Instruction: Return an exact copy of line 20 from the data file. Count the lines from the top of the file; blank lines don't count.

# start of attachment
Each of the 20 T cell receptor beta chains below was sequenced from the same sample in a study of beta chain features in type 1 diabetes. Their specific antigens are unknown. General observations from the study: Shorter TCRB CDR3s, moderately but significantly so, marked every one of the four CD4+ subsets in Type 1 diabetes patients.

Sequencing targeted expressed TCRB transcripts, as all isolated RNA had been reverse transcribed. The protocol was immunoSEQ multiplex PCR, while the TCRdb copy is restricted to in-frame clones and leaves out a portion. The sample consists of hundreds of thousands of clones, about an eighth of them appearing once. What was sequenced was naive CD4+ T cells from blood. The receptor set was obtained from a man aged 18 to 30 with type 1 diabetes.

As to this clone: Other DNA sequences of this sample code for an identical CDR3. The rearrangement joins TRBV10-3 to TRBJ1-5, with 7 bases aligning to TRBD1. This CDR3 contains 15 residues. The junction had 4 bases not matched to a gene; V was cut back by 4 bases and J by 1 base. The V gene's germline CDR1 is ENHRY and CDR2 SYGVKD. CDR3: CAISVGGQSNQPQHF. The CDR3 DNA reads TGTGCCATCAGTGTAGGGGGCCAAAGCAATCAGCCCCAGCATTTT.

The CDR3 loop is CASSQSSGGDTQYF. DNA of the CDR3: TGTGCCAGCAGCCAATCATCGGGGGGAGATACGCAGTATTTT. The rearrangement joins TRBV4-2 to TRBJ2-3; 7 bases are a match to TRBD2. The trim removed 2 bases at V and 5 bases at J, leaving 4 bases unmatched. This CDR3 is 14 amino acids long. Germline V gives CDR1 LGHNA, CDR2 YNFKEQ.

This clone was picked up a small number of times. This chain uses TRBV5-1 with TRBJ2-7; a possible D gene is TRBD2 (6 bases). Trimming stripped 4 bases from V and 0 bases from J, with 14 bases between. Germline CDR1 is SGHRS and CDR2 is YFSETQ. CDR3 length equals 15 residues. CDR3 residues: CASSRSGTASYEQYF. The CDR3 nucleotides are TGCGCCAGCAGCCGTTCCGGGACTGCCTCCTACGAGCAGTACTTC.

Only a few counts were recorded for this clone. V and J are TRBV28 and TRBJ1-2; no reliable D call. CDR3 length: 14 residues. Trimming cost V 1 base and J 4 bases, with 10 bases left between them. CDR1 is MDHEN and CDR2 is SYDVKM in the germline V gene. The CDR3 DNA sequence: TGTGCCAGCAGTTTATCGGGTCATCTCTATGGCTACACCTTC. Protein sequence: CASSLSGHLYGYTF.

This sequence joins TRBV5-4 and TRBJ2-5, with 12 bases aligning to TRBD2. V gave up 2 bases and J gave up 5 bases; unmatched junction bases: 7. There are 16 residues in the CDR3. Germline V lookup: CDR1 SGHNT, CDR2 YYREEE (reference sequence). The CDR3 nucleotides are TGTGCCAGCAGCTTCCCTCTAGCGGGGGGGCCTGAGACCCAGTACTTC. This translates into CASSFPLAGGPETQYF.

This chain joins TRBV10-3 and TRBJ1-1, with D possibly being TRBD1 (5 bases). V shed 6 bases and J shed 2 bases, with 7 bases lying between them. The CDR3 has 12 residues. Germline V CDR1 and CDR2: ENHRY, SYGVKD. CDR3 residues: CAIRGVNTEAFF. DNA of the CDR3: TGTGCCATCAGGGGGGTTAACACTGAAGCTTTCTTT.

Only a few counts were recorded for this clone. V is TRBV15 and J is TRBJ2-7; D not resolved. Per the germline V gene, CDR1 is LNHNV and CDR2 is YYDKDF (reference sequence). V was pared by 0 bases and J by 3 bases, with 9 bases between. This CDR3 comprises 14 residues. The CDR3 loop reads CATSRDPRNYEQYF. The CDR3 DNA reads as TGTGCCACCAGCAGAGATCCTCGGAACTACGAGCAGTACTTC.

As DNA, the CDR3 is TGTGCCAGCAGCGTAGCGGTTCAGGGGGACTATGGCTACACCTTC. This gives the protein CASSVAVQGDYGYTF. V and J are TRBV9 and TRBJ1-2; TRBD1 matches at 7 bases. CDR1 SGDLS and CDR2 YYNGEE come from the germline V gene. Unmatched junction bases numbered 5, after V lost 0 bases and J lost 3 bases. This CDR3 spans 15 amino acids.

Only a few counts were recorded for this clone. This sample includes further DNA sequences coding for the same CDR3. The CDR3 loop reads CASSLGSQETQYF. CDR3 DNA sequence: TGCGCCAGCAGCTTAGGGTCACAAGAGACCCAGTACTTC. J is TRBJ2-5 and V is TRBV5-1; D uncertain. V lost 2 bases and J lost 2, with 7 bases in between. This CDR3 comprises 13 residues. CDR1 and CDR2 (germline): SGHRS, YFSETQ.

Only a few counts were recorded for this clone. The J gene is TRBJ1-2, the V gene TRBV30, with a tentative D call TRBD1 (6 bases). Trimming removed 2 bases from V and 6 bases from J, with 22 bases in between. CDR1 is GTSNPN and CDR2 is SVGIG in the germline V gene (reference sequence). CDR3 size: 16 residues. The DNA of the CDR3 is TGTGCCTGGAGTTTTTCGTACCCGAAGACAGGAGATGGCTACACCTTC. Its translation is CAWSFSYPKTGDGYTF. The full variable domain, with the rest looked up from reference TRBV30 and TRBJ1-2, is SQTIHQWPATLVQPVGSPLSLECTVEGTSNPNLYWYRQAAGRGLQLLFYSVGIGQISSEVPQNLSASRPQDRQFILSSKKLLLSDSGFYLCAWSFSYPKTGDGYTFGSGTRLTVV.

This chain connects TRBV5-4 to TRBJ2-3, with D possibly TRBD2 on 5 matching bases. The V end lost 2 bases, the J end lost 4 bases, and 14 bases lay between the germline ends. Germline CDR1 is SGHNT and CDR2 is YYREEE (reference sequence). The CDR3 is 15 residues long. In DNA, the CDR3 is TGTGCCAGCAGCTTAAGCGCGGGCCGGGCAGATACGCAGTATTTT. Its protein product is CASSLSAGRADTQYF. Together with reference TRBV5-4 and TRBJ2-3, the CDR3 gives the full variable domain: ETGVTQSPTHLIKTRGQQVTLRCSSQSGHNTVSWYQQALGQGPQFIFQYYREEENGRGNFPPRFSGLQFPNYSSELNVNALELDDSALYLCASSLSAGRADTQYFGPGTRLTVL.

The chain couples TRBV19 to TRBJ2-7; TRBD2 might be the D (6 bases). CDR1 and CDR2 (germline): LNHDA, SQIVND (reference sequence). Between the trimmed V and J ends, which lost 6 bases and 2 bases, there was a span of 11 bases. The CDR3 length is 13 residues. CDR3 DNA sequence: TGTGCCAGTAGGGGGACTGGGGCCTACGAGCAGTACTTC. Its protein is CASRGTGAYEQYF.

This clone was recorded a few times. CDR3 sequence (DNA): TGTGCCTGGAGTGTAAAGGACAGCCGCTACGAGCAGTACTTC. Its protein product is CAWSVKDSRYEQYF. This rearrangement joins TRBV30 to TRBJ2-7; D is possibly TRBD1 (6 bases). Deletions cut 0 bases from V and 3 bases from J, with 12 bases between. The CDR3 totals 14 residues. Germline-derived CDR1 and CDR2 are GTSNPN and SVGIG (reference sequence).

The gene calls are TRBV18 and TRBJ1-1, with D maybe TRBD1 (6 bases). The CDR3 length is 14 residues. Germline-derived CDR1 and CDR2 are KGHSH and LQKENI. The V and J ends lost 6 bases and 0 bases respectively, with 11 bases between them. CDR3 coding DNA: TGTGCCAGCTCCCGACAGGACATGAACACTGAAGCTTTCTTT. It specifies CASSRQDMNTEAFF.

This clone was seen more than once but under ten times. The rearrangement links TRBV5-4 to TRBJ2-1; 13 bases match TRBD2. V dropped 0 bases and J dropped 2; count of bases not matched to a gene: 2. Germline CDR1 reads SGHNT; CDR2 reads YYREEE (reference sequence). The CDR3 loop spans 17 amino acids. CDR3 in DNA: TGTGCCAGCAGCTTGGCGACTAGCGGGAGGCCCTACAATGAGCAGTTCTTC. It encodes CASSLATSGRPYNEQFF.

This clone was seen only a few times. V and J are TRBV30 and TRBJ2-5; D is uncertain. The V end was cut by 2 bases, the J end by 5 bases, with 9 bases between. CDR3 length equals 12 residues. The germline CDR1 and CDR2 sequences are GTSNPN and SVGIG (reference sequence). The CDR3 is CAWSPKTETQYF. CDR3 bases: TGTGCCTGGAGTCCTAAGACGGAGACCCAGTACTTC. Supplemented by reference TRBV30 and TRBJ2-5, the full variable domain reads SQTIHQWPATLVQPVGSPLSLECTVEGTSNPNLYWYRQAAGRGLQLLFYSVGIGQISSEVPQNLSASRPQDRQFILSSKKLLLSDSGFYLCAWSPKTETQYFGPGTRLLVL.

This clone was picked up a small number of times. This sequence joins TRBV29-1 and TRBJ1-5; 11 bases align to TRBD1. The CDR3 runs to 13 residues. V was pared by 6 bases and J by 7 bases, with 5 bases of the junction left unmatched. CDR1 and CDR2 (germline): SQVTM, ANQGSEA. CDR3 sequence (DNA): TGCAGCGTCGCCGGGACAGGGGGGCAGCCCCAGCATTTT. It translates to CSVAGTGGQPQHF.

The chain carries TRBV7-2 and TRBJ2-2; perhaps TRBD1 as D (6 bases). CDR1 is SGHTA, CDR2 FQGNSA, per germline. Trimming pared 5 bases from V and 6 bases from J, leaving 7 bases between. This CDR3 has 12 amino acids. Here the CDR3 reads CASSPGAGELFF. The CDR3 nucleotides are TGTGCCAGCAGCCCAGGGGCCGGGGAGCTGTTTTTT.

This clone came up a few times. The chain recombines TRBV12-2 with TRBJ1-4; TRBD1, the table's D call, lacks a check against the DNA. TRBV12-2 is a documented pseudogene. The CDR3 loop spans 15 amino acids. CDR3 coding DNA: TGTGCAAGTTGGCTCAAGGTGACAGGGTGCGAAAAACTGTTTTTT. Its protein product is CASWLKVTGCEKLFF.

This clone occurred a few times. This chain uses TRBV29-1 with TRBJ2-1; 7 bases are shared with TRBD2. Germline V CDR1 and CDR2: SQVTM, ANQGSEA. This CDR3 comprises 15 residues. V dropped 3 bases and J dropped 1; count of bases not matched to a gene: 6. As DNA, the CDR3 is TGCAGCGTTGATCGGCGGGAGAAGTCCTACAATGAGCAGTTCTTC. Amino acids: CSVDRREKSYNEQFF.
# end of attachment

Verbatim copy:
The chain carries TRBV7-2 and TRBJ2-2; perhaps TRBD1 as D (6 bases). CDR1 is SGHTA, CDR2 FQGNSA, per germline. Trimming pared 5 bases from V and 6 bases from J, leaving 7 bases between. This CDR3 has 12 amino acids. Here the CDR3 reads CASSPGAGELFF. The CDR3 nucleotides are TGTGCCAGCAGCCCAGGGGCCGGGGAGCTGTTTTTT.